House of Representatives
Next week's tolling of the 520 bridge tracks with Elizabeth Kubler-Ross's five stages of grief. We begin with denial (only 20 percent of regular commuters have purchased a Good-to-Go pass); anger (this is all Olympia's fault); bargaining (take I-90 and, in exchange, God will make everything right); depression (don't bother to get out of bed. There's a friggin' toll on the 520 bridge); and, finally, acceptance (better shell out for that card doohickey.) As the Seattle Times' Susan Gilmore writes, "Yes, you'll have to pay to drive across the Highway 520 bridge, starting Thursday [Dec. 29]. The upside is that your commute may move a little faster. On the other hand, if you head over to Interstate 90 to avoid the new toll, your drive across Lake Washington may take longer than it used to."
The ripple effect of 520 tolling is difficult to gauge, although computer modeling and chin-scratching DOT brains are (mostly) skilled at traffic prophesy. "More than 100,000 cars drive across the 520 bridge on a typical weekday. Craig Stone, toll-division director for the state DOT, said Thursday that once traffic picks up after the holidays and tolls are in place, about 20,000 of those trips are expected to divert to I-90, some 5,000 likely will shift to Highway 522 around the north end of the lake, and 15,000 either will switch to transit or choose not to make the trip at all," Gilmore writes. "That means extra traffic on I-90 will slow traffic on that bridge by about 5 to 10 mph, while on Highway 520, fewer cars there will speed traffic by up to 20 mph, according to DOT."
The payroll-tax-extension fight is emblematic of contemporary Washington, D.C. Reduce the public good to partisan talking points and pay no attention to that 99 percent behind the curtain. A boiling Joel Connelly writes in his Seattlepi.com column, "The standoff this week had one basic cause: The House Republican Caucus pulled the rug out from under Boehner. It was forced to back down only after taking fire even from the right-wing editorial page of Rupert Murdoch's Wall Street Journal. Having the Journal flay Republicans in Congress was the equivalent of [having] L'Osservatore Romano denounce the Pope."
For Republicans, the takeawy is sobering. They look like the obstructionists, the lesser angels who mostly side with the loons or the well-to-do. That's because the Tea Party faction has subsumed the sensible center. "Preserving energy-wasting light bulbs, de-funding Planned Parenthood clinics that serve poor women, eviscerating Clean Air Act provisions designed to protect children's health — this is the Tea Party gospel," Connelly writes. "The John Boehners and Fred Uptons have become its forcible converts. Rep. Dave Reichert, R-Wash., a hostage negotiator as King County sheriff, voted with GOP Caucus hostage-takers in blocking the Senate's payroll tax compromise." That's a particularly notable reference to Reichert, whose moderation on some high-profile environmental issues has often impressed Connelly.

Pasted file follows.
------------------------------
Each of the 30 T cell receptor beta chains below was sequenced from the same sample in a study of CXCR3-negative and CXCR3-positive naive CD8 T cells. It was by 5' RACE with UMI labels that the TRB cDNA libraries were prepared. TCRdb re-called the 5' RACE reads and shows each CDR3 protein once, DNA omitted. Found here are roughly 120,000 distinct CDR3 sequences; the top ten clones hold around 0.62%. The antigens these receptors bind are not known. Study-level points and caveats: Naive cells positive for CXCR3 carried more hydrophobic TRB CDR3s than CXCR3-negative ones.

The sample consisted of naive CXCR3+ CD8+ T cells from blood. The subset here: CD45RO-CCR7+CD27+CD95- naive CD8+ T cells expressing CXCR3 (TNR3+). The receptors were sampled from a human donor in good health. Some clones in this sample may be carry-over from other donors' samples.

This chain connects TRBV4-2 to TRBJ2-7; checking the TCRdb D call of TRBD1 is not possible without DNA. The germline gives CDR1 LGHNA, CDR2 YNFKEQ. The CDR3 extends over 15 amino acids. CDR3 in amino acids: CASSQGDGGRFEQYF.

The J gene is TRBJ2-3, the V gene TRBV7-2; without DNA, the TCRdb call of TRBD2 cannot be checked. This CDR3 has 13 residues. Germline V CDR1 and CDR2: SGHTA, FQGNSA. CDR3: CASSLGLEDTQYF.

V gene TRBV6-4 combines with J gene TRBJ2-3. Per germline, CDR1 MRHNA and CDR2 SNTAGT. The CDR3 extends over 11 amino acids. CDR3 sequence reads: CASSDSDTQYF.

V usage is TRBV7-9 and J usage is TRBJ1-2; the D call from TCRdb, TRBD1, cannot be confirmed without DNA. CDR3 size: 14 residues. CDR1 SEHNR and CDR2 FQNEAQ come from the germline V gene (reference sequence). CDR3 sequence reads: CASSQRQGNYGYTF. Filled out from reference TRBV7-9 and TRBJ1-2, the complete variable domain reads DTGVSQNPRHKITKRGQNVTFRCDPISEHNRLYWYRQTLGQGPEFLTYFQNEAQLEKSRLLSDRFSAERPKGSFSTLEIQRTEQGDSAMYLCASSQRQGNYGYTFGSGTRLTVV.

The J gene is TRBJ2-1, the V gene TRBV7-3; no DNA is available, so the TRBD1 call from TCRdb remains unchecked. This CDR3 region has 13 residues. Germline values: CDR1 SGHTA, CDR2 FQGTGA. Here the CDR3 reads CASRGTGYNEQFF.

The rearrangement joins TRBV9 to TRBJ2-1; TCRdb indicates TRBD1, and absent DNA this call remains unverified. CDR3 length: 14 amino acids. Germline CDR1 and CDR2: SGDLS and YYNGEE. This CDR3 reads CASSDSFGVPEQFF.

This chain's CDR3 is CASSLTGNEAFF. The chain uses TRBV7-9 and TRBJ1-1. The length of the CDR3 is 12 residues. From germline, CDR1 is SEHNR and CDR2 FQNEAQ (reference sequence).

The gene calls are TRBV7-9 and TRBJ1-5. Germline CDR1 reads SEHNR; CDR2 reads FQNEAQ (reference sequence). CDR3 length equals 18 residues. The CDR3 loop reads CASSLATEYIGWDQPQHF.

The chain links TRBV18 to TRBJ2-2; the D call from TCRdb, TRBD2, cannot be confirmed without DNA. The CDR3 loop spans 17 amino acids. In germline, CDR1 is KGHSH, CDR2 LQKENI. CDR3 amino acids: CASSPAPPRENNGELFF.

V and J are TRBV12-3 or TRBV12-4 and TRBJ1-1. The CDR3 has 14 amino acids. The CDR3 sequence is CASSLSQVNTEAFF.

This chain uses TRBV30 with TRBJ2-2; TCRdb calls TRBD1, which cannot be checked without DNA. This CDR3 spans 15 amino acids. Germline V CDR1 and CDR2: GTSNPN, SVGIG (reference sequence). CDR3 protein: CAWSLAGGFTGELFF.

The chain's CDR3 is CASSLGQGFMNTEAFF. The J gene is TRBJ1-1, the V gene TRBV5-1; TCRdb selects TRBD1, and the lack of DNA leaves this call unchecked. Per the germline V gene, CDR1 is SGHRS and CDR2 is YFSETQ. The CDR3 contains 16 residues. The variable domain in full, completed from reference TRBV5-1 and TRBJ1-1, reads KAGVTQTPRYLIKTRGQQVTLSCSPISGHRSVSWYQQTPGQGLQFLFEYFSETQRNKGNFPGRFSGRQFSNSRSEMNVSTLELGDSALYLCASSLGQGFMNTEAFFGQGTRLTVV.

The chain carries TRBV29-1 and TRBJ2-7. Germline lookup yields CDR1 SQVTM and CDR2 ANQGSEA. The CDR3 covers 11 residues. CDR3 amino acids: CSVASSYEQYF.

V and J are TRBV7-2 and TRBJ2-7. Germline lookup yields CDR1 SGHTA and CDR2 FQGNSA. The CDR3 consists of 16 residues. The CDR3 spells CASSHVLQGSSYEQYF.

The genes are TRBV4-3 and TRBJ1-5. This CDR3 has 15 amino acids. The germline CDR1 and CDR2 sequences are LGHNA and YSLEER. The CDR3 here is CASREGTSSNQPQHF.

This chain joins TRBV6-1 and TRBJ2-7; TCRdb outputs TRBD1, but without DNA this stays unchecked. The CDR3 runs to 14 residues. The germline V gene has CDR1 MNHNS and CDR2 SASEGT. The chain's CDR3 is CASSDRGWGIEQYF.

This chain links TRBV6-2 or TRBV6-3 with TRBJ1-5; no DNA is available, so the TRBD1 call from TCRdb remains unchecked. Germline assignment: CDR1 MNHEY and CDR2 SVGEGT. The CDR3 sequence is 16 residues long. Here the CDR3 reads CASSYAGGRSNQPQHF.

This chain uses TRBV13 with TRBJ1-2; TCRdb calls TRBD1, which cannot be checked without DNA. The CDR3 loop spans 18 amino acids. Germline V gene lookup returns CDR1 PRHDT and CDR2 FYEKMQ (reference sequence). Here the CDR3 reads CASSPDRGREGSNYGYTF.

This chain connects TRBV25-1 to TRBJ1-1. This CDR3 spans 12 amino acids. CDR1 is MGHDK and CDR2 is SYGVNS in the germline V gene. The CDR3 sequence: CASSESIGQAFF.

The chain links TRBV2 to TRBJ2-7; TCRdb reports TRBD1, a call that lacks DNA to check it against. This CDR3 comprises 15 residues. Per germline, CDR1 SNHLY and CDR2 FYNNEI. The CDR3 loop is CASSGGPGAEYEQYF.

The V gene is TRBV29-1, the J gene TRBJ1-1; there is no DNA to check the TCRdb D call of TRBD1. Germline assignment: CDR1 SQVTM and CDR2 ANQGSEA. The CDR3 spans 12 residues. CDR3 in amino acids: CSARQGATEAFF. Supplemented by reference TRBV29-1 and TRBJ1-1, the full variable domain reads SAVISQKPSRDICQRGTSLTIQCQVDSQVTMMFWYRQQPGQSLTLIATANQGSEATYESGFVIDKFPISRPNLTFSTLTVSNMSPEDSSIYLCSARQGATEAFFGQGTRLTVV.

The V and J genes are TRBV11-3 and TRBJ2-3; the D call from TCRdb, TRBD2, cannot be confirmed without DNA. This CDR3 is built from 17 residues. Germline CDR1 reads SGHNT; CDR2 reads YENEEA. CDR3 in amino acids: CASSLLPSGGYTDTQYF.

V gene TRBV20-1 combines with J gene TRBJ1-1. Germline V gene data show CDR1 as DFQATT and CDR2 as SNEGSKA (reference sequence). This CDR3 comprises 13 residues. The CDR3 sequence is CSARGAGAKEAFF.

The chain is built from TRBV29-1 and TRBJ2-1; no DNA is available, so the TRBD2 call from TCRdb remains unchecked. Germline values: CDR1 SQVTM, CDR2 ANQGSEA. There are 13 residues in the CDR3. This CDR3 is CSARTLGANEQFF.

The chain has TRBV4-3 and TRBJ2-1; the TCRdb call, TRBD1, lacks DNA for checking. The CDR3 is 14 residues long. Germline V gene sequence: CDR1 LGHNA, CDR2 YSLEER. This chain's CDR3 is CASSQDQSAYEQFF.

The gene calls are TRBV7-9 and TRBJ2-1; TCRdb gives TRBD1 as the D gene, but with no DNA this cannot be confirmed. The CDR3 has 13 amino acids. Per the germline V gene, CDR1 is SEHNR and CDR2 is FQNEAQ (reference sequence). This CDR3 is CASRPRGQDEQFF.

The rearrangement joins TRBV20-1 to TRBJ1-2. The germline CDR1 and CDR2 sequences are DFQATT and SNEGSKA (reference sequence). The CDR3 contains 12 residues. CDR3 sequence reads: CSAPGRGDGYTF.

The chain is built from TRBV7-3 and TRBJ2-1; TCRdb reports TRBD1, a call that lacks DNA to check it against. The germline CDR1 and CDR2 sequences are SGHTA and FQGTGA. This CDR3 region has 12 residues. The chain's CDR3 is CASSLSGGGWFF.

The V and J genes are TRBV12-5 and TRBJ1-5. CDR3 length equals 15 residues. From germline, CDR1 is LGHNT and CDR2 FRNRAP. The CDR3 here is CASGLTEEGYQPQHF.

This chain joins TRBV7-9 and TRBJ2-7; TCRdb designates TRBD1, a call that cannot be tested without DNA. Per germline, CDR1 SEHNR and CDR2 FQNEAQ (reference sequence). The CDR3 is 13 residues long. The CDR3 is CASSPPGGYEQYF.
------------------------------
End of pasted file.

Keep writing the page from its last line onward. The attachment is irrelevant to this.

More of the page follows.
Connelly can be forgiven one sin of omission, not recently mentioning former Idaho Sen. Larry Craig. As the Huffington Post's Dave Jamieson writes, Craig's post-scandal vocation centers on mine safety (or ensuring a lack thereof.) "Having left Congress after an embarrassing 2007 arrest, former Sen. Larry Craig (R-Idaho) has quietly re-emerged in Washington as a lobbyist working on behalf of the coal industry. According to his federal filings, Craig has registered to wheedle his former Capitol colleagues on the obscure but critical issue of mine safety," Jamieson writes. "It's an issue that Craig's new client, Murray Energy, knows all too well. The largest privately held coal company in the nation, Murray Energy owned a subsidiary that ran the Crandall Canyon Mine in Utah, the site of a tragic cave-in incident that took the lives of six miners and later three rescuers. The cave-in occurred in August 2007, just weeks after Craig was arrested for allegedly soliciting sex in an airport bathroom." Jamieson deserves writing plaudits for his pitch-perfect use of the word "wheedle."
"An intellectual is someone whose mind watches itself," Camus wrote. That's right: Nothing sounds smarter than a smarty-pants quote culled from the Internet. "The Internet is the Viagra of big business," Jack Welch said (just Google "quotes concerning the Internet," and there it is.) So, with Seattle teeming with urbanists of all shades, a compendium of inspired urban-related quotes is a required toolbox. In the Atlantic Cities, Seattle's Chuck Wolfe compiles his favorites. Print it out and start internalizing for the next zoning-board meeting. One of the most memorable is Cyril Connolly on walking: "No city should be too large for a man to walk out of in a morning."
Lastly, a seasonal reminder of what's really important in life (read: health and family.) The Herald's Sharon Salyer writes about Bob Clement, a beloved letter carrier who raced back to work after a double-lung transplant. Looking for inspiration? You'll find it here.
Seattle Times, "Start of tolling may speed up 520 commute"
Seattlepi.com, "Dim bulbs run the U.S. House of Representatives"
Huffington Post, "Larry Craig Lobbies on Mine Safety as Reform Slowly Dies"
Atlantic Cities, "Advice for Urbanists, circa 400 B.C."
The Herald, "A donor's lungs, a survivor's heart"
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